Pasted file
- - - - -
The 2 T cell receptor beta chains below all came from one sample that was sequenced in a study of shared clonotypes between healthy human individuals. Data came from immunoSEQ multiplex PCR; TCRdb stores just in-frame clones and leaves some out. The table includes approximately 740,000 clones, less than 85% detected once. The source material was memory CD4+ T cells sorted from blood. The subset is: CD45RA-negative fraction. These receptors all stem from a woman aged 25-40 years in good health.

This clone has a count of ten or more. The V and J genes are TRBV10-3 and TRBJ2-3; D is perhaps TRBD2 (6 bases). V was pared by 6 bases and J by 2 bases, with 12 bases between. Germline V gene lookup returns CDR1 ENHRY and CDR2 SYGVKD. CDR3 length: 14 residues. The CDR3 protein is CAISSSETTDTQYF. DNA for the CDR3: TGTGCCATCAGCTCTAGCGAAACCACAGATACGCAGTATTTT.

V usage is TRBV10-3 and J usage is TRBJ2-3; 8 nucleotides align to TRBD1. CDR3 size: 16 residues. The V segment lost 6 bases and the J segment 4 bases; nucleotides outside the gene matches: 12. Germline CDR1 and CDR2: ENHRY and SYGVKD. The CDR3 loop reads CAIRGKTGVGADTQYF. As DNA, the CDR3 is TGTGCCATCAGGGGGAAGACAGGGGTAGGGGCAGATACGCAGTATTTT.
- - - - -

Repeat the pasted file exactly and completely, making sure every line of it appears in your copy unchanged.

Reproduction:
The 2 T cell receptor beta chains below all came from one sample that was sequenced in a study of shared clonotypes between healthy human individuals. Data came from immunoSEQ multiplex PCR; TCRdb stores just in-frame clones and leaves some out. The table includes approximately 740,000 clones, less than 85% detected once. The source material was memory CD4+ T cells sorted from blood. The subset is: CD45RA-negative fraction. These receptors all stem from a woman aged 25-40 years in good health.

This clone has a count of ten or more. The V and J genes are TRBV10-3 and TRBJ2-3; D is perhaps TRBD2 (6 bases). V was pared by 6 bases and J by 2 bases, with 12 bases between. Germline V gene lookup returns CDR1 ENHRY and CDR2 SYGVKD. CDR3 length: 14 residues. The CDR3 protein is CAISSSETTDTQYF. DNA for the CDR3: TGTGCCATCAGCTCTAGCGAAACCACAGATACGCAGTATTTT.

V usage is TRBV10-3 and J usage is TRBJ2-3; 8 nucleotides align to TRBD1. CDR3 size: 16 residues. The V segment lost 6 bases and the J segment 4 bases; nucleotides outside the gene matches: 12. Germline CDR1 and CDR2: ENHRY and SYGVKD. The CDR3 loop reads CAIRGKTGVGADTQYF. As DNA, the CDR3 is TGTGCCATCAGGGGGAAGACAGGGGTAGGGGCAGATACGCAGTATTTT.